Why do kayaks have holes?
Kayak scupper holes are usually found in the footwell of kayaks, and sometimes in the tank well. Scupper plugs are made to self-bail the kayak, meaning that they actually let water out of the kayak, not in.
Scuppers, or scupper holes, are found on the bottoms and sides of any open-air vessel. These holes actually help drain out water from the bottom of the boat or the deck. These are positioned at the ground level of the kayak, which allows the water to drain off the sides. These holes are self-bailing, so you won’t have to worry about them flooding your boat. They actually release water that could into your craft via waves or sloppy paddling, so they are helping to keep you afloat.
Don’t worry, these holes at the bottom of your boat wouldn’t leave you sinking. Most kayaks will have about four scupper holes as this is thought to be the safest amount. They are placed so that water will drain every time the kayak is at a standstill, so they won’t necessarily be working while you’re cruising at a decent pace. This is because if you become overloaded with water during a big wave, you want the kayak to be self-bailing without the need for forward movement. You are going to have a hard time paddling forward if you suddenly take on a lot of water. Some kayaks are designed to fully self-bail in as little as sixty seconds.
What is scupper plug and why it is needed?
A scupper plug actually plugs up the scupper holes. You may wonder why someone would want to do this, and the answer is that while scupper holes are self-bailing, they do let water in, usually in the form of splashes, especially when water is choppy or the boat is moving swiftly. If it is a chilly day or there is a lot of paddling left to do, it is probably not the best idea to get the cockpit and whoever is in it soaking wet. For that reason, scupper holes come with scupper plugs in order to keep everyone nice and dry during their journey.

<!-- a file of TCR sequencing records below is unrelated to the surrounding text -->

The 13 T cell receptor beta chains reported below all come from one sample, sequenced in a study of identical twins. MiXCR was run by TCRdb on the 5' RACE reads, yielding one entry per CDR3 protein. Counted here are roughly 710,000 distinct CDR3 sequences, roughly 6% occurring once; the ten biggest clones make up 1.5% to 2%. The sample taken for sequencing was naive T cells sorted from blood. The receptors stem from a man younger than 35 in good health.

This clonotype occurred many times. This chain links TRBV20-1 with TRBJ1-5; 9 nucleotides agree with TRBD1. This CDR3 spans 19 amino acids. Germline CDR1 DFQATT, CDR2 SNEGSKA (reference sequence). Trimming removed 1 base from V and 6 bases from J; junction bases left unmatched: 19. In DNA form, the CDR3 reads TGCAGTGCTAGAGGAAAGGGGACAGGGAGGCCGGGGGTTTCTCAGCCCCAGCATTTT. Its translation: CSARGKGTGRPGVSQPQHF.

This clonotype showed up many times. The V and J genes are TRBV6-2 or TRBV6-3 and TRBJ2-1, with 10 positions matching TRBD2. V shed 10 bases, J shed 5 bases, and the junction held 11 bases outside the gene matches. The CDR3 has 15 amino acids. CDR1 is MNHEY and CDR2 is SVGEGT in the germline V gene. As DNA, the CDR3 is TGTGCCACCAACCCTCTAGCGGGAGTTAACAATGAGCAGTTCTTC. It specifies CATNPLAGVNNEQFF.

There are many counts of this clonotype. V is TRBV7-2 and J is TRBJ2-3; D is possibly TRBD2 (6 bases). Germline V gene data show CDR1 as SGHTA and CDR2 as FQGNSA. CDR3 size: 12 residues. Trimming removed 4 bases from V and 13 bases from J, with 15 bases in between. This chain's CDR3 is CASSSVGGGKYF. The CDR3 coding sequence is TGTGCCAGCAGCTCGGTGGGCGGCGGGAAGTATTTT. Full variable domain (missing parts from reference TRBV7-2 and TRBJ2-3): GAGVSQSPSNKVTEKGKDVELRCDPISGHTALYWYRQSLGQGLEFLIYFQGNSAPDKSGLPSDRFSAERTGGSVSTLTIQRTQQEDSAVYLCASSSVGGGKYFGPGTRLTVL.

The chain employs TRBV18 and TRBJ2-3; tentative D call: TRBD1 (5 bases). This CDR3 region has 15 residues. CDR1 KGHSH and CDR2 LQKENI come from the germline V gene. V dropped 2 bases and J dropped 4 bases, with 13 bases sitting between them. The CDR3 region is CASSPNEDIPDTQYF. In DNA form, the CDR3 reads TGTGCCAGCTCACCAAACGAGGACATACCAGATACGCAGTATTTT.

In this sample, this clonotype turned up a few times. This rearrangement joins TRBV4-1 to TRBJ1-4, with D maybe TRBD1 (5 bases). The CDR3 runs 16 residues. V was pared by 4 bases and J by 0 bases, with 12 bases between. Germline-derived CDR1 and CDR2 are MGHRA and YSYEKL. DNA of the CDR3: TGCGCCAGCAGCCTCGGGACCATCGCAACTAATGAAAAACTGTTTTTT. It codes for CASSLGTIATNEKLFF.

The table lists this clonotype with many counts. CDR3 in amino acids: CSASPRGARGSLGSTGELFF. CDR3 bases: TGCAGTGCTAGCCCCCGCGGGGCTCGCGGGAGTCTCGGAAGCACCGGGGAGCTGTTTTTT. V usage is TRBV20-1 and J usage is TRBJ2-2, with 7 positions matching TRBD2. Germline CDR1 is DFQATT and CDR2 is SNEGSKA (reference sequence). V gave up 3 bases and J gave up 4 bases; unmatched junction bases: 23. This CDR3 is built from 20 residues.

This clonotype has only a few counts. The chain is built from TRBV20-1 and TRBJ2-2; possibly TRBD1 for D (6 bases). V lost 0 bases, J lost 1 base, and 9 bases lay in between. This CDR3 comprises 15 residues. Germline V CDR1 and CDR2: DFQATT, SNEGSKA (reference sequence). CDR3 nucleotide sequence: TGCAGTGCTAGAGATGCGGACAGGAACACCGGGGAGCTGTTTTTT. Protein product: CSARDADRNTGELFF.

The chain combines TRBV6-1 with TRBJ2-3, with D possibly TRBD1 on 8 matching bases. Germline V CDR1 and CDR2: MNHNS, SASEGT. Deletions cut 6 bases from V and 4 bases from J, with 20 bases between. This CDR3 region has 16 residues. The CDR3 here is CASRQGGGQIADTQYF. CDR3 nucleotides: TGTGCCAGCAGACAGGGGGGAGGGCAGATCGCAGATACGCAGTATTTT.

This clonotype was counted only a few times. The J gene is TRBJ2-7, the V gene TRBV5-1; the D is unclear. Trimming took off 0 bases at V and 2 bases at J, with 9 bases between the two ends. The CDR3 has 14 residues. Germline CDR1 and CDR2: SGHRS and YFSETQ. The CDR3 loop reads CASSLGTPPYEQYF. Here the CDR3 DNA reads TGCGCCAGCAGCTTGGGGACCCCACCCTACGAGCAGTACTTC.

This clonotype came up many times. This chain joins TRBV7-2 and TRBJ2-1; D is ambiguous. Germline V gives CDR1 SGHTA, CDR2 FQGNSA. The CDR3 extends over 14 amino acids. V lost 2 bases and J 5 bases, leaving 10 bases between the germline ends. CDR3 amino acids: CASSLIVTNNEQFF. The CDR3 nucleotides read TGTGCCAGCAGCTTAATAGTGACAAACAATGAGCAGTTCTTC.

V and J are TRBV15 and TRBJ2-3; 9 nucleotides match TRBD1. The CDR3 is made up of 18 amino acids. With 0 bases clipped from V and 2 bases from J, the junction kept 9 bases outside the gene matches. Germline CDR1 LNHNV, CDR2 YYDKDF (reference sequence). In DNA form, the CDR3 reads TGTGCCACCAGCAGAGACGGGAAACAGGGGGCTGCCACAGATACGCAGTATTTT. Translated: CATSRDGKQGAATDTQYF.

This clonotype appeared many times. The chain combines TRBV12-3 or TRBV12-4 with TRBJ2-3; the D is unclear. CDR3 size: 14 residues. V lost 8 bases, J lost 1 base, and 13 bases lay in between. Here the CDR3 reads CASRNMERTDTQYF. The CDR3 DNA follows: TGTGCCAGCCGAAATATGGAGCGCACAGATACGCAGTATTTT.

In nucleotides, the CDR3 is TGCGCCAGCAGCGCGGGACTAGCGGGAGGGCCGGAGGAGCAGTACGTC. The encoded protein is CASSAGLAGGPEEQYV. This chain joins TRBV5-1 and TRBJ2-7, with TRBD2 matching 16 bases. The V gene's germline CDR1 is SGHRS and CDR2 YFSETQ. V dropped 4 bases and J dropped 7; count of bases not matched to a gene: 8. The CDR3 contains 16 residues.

Some of these scupper plugs will have adjustable valves, so that water can be released at a lower rate than if there was no plug. So, if you are in choppy waters and want to drain the cockpit somewhat consistently while still not allowing the scupper holes to be un-plugged, you will need to look for scupper plugs that have this adjustable valve. A little bit of water is going to come through your scupper plugs while you are in your kayak, and this is completely normal. There is no need to panic if there’s a bit of water coming through a scupper plug, even if the valve is completely tightened. Too much water is not a good sign, but you will definitely be able to tell the difference between a scupper plug leaking and there actually being structural damage to your vessel. A bilge pump is the solution in case excessive water is coming into your kayak.